Although representing only a minority of Iraq’s Sunni population, salafist groups have played a disproportionate role in the anti-American resistance and have been responsible for sparking a sectarian war in the country. NASR SALEM discusses the outlook, aims and objectives of Iraq’s salafist extremists...
ZAFAR BANGASH, the Director of the Institute of Contemporary Islamic Thought in Toronto, visited Iran in August,for the 19th Islamic Unity Conference. He reflects on developments there, and the renewed confidence and sense of progress that he discovered there.
Despite its traditional reputation for tolerance and multiculturalism, the British government, like all colonial powers, has a long history of trying to impose meanings and leaders on Islam and Muslims. FAHAD ANSARI discusses the latest strategy being promoted in Britain, as a time when Muslims are under increasing pressure.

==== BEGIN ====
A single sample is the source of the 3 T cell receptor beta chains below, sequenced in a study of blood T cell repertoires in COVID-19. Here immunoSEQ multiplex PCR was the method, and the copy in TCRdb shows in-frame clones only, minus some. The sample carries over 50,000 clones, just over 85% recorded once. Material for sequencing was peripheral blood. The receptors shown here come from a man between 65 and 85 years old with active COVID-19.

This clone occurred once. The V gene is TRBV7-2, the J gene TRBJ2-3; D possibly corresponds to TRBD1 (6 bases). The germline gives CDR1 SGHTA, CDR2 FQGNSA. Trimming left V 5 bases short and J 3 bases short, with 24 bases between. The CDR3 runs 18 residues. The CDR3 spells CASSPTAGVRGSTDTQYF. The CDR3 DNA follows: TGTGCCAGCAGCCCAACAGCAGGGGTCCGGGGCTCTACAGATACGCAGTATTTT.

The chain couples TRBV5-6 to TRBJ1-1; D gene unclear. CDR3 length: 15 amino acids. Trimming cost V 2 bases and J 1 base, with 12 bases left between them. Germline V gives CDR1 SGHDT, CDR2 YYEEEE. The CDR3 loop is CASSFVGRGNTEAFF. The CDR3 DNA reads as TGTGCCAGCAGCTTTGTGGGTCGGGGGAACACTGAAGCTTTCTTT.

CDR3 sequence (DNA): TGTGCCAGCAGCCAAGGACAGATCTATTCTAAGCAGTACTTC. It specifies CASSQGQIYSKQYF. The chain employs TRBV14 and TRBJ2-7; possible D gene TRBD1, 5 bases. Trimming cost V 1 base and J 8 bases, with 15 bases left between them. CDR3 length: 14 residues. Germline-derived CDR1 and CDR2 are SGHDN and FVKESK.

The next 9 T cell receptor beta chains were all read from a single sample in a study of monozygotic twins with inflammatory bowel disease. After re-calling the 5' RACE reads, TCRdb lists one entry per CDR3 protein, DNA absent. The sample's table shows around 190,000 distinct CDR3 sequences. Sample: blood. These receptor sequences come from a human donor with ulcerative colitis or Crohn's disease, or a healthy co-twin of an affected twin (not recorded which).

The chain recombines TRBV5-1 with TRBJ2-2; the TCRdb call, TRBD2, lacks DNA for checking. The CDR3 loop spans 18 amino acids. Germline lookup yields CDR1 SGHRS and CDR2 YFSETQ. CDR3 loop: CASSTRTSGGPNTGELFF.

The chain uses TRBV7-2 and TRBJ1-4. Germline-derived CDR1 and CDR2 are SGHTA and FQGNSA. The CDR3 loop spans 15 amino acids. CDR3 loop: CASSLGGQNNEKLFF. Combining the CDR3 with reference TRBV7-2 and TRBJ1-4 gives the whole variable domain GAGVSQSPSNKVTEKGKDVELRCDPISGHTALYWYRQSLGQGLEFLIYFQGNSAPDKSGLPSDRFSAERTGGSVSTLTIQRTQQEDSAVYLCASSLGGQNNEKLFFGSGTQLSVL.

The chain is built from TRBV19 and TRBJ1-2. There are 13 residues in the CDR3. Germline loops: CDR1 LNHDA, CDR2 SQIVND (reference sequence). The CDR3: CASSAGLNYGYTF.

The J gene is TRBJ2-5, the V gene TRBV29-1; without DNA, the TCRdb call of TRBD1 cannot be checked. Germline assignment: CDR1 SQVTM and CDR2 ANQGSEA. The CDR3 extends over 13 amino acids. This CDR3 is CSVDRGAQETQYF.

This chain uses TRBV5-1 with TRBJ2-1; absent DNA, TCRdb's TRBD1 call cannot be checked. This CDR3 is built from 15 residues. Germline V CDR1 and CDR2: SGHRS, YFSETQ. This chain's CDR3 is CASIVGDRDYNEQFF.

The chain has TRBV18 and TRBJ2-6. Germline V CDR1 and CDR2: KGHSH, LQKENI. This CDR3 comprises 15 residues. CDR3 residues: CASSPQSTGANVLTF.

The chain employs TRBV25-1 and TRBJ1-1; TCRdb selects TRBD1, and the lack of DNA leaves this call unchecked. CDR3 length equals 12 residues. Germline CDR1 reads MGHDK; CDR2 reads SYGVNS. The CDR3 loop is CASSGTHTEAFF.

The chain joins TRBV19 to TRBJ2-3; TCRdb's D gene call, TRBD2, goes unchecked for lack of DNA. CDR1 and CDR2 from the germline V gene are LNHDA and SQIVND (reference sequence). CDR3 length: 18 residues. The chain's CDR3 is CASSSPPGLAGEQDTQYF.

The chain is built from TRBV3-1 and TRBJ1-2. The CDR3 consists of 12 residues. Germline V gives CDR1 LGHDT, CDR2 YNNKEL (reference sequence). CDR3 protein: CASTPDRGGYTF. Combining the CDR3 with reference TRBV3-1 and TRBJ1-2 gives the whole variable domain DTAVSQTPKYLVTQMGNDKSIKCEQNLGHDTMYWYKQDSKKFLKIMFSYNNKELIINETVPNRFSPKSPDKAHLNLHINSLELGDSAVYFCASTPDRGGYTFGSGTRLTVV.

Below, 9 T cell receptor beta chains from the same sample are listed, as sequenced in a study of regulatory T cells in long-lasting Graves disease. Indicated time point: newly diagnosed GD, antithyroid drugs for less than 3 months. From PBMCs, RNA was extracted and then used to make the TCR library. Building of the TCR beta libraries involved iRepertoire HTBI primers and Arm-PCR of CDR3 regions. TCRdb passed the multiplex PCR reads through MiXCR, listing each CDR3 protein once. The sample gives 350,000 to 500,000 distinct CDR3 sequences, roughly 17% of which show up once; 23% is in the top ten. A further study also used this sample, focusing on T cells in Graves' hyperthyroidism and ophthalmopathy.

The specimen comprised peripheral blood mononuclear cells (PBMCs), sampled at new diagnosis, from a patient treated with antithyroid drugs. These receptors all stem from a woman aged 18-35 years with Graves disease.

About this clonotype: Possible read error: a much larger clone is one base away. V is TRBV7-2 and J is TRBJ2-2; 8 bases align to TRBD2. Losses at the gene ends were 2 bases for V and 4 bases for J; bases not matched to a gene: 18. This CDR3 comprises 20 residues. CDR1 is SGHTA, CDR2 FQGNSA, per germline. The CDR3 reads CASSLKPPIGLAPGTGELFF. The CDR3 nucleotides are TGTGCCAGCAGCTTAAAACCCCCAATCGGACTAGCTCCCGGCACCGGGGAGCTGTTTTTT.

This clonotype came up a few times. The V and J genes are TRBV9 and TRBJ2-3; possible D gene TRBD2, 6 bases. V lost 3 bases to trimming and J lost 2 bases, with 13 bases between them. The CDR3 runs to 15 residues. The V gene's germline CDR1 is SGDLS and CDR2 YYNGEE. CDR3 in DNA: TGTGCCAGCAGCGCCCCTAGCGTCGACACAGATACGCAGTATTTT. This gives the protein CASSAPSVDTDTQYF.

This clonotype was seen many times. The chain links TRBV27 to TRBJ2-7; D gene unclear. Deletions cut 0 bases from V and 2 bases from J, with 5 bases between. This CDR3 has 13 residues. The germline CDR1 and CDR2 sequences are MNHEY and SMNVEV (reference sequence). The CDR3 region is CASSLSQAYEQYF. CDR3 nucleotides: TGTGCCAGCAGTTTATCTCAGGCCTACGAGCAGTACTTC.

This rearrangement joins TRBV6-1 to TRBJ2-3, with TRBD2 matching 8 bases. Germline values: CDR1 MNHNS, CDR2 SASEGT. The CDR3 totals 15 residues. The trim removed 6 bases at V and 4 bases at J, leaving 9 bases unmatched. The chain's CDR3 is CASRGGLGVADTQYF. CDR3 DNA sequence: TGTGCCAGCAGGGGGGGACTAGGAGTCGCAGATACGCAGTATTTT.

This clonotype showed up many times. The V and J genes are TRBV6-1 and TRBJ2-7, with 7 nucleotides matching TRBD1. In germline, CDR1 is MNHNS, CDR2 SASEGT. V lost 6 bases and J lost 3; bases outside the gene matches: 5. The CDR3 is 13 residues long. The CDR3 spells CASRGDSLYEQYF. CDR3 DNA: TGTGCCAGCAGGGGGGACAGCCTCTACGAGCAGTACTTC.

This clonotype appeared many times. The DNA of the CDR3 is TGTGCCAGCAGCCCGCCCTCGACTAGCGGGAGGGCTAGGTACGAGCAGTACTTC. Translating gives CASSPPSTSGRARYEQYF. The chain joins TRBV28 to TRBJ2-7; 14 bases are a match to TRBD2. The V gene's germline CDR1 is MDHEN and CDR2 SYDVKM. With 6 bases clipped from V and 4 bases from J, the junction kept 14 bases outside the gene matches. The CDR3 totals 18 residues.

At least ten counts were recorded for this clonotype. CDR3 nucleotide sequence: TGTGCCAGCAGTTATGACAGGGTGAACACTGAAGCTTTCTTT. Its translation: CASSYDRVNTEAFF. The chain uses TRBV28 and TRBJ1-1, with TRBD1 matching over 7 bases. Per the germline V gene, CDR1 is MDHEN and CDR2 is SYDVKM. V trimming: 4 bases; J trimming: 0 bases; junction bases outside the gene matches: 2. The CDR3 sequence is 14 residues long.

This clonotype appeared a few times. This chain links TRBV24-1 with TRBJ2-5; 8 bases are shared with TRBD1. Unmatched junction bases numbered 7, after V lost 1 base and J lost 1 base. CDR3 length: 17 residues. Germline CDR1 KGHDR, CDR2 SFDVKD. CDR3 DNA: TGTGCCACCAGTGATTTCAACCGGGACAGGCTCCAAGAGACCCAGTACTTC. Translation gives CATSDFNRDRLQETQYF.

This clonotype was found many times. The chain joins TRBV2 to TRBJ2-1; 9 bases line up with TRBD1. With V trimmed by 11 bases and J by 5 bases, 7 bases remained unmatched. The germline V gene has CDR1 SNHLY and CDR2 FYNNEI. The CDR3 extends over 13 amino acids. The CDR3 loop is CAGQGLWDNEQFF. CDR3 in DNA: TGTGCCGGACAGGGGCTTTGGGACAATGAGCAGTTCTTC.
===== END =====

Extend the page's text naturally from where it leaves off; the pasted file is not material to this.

That US President George W. Bush is disliked, both at home and abroad, is no secret; what is less well known is the depth of the antipathy to him. Indonesia, for instance, is presented as a moderate (read pro-US) Muslim state where people do not indulge in serious political activity and Bush is disliked less than he is in the Middle East. Yet Indonesians on most parts of the political spectrum were angered by Bush visiting their country after his participation in the Asia-Pacific Economic Cooperation (APEC) summit in Hanoi last month.
Malaysia’s United Malay National Organisation (UMNO) held its general assembly last month. It was the first such gathering for the ruling party since Abdullah Ahmad Badawi took over the helm in October 2003. But as usual there were no elections for the president’s and deputy president’s posts